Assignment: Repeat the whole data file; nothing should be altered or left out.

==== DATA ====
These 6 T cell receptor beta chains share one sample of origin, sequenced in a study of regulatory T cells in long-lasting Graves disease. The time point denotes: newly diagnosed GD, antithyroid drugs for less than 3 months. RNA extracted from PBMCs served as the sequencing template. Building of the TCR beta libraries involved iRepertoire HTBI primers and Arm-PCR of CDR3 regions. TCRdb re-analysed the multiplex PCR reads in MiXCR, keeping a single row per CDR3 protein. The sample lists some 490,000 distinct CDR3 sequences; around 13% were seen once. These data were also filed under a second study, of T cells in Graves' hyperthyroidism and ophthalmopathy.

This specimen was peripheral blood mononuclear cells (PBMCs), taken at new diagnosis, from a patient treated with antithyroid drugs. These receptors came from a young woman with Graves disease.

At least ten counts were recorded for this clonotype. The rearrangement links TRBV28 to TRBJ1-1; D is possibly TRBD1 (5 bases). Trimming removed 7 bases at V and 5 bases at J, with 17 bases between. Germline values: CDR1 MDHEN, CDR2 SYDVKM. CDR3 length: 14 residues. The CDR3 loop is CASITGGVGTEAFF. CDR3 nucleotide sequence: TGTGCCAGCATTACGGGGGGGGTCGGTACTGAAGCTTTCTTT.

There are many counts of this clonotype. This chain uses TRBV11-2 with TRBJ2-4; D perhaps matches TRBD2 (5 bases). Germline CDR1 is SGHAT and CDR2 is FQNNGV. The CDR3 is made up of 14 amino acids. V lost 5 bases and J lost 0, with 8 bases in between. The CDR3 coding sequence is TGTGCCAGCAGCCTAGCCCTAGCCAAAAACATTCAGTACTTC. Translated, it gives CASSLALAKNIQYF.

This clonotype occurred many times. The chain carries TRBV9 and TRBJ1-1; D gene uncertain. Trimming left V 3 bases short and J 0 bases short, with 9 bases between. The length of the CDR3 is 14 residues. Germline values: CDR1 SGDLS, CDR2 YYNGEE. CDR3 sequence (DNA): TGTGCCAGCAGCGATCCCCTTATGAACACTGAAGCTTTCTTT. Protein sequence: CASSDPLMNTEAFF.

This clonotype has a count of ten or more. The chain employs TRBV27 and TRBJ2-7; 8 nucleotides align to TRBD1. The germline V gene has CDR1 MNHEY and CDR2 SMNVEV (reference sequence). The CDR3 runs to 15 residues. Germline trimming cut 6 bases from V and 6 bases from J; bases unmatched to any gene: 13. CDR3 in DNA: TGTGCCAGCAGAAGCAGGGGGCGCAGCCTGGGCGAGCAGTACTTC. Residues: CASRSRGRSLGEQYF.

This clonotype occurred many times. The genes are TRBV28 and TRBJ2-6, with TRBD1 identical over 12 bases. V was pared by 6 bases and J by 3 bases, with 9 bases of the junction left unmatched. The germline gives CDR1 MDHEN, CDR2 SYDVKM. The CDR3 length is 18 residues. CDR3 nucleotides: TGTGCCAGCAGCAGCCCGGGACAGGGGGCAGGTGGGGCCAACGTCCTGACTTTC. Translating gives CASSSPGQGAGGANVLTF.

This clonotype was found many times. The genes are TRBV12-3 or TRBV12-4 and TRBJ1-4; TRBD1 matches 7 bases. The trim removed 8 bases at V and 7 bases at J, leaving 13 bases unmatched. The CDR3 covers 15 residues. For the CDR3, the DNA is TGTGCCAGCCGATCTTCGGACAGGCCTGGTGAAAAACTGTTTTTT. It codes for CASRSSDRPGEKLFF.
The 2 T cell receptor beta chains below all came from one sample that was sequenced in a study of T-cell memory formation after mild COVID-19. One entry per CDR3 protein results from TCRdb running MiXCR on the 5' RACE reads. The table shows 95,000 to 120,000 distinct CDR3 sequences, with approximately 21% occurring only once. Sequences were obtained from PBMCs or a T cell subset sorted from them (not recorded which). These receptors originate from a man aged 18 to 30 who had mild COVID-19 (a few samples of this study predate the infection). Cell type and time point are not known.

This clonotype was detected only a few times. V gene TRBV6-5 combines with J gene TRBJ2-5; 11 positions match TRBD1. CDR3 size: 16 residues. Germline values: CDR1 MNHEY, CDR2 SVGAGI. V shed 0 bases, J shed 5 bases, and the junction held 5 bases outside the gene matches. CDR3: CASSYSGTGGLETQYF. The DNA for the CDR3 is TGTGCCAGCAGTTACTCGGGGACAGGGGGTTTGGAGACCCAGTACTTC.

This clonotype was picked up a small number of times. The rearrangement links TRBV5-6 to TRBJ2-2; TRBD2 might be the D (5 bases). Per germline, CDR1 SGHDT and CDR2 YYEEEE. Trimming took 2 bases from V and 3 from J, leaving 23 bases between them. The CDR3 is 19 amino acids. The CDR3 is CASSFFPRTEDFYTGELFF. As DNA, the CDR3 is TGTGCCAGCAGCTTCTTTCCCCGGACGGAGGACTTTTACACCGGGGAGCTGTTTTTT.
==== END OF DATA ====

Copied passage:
These 6 T cell receptor beta chains share one sample of origin, sequenced in a study of regulatory T cells in long-lasting Graves disease. The time point denotes: newly diagnosed GD, antithyroid drugs for less than 3 months. RNA extracted from PBMCs served as the sequencing template. Building of the TCR beta libraries involved iRepertoire HTBI primers and Arm-PCR of CDR3 regions. TCRdb re-analysed the multiplex PCR reads in MiXCR, keeping a single row per CDR3 protein. The sample lists some 490,000 distinct CDR3 sequences; around 13% were seen once. These data were also filed under a second study, of T cells in Graves' hyperthyroidism and ophthalmopathy.

This specimen was peripheral blood mononuclear cells (PBMCs), taken at new diagnosis, from a patient treated with antithyroid drugs. These receptors came from a young woman with Graves disease.

At least ten counts were recorded for this clonotype. The rearrangement links TRBV28 to TRBJ1-1; D is possibly TRBD1 (5 bases). Trimming removed 7 bases at V and 5 bases at J, with 17 bases between. Germline values: CDR1 MDHEN, CDR2 SYDVKM. CDR3 length: 14 residues. The CDR3 loop is CASITGGVGTEAFF. CDR3 nucleotide sequence: TGTGCCAGCATTACGGGGGGGGTCGGTACTGAAGCTTTCTTT.

There are many counts of this clonotype. This chain uses TRBV11-2 with TRBJ2-4; D perhaps matches TRBD2 (5 bases). Germline CDR1 is SGHAT and CDR2 is FQNNGV. The CDR3 is made up of 14 amino acids. V lost 5 bases and J lost 0, with 8 bases in between. The CDR3 coding sequence is TGTGCCAGCAGCCTAGCCCTAGCCAAAAACATTCAGTACTTC. Translated, it gives CASSLALAKNIQYF.

This clonotype occurred many times. The chain carries TRBV9 and TRBJ1-1; D gene uncertain. Trimming left V 3 bases short and J 0 bases short, with 9 bases between. The length of the CDR3 is 14 residues. Germline values: CDR1 SGDLS, CDR2 YYNGEE. CDR3 sequence (DNA): TGTGCCAGCAGCGATCCCCTTATGAACACTGAAGCTTTCTTT. Protein sequence: CASSDPLMNTEAFF.

This clonotype has a count of ten or more. The chain employs TRBV27 and TRBJ2-7; 8 nucleotides align to TRBD1. The germline V gene has CDR1 MNHEY and CDR2 SMNVEV (reference sequence). The CDR3 runs to 15 residues. Germline trimming cut 6 bases from V and 6 bases from J; bases unmatched to any gene: 13. CDR3 in DNA: TGTGCCAGCAGAAGCAGGGGGCGCAGCCTGGGCGAGCAGTACTTC. Residues: CASRSRGRSLGEQYF.

This clonotype occurred many times. The genes are TRBV28 and TRBJ2-6, with TRBD1 identical over 12 bases. V was pared by 6 bases and J by 3 bases, with 9 bases of the junction left unmatched. The germline gives CDR1 MDHEN, CDR2 SYDVKM. The CDR3 length is 18 residues. CDR3 nucleotides: TGTGCCAGCAGCAGCCCGGGACAGGGGGCAGGTGGGGCCAACGTCCTGACTTTC. Translating gives CASSSPGQGAGGANVLTF.

This clonotype was found many times. The genes are TRBV12-3 or TRBV12-4 and TRBJ1-4; TRBD1 matches 7 bases. The trim removed 8 bases at V and 7 bases at J, leaving 13 bases unmatched. The CDR3 covers 15 residues. For the CDR3, the DNA is TGTGCCAGCCGATCTTCGGACAGGCCTGGTGAAAAACTGTTTTTT. It codes for CASRSSDRPGEKLFF.
The 2 T cell receptor beta chains below all came from one sample that was sequenced in a study of T-cell memory formation after mild COVID-19. One entry per CDR3 protein results from TCRdb running MiXCR on the 5' RACE reads. The table shows 95,000 to 120,000 distinct CDR3 sequences, with approximately 21% occurring only once. Sequences were obtained from PBMCs or a T cell subset sorted from them (not recorded which). These receptors originate from a man aged 18 to 30 who had mild COVID-19 (a few samples of this study predate the infection). Cell type and time point are not known.

This clonotype was detected only a few times. V gene TRBV6-5 combines with J gene TRBJ2-5; 11 positions match TRBD1. CDR3 size: 16 residues. Germline values: CDR1 MNHEY, CDR2 SVGAGI. V shed 0 bases, J shed 5 bases, and the junction held 5 bases outside the gene matches. CDR3: CASSYSGTGGLETQYF. The DNA for the CDR3 is TGTGCCAGCAGTTACTCGGGGACAGGGGGTTTGGAGACCCAGTACTTC.

This clonotype was picked up a small number of times. The rearrangement links TRBV5-6 to TRBJ2-2; TRBD2 might be the D (5 bases). Per germline, CDR1 SGHDT and CDR2 YYEEEE. Trimming took 2 bases from V and 3 from J, leaving 23 bases between them. The CDR3 is 19 amino acids. The CDR3 is CASSFFPRTEDFYTGELFF. As DNA, the CDR3 is TGTGCCAGCAGCTTCTTTCCCCGGACGGAGGACTTTTACACCGGGGAGCTGTTTTTT.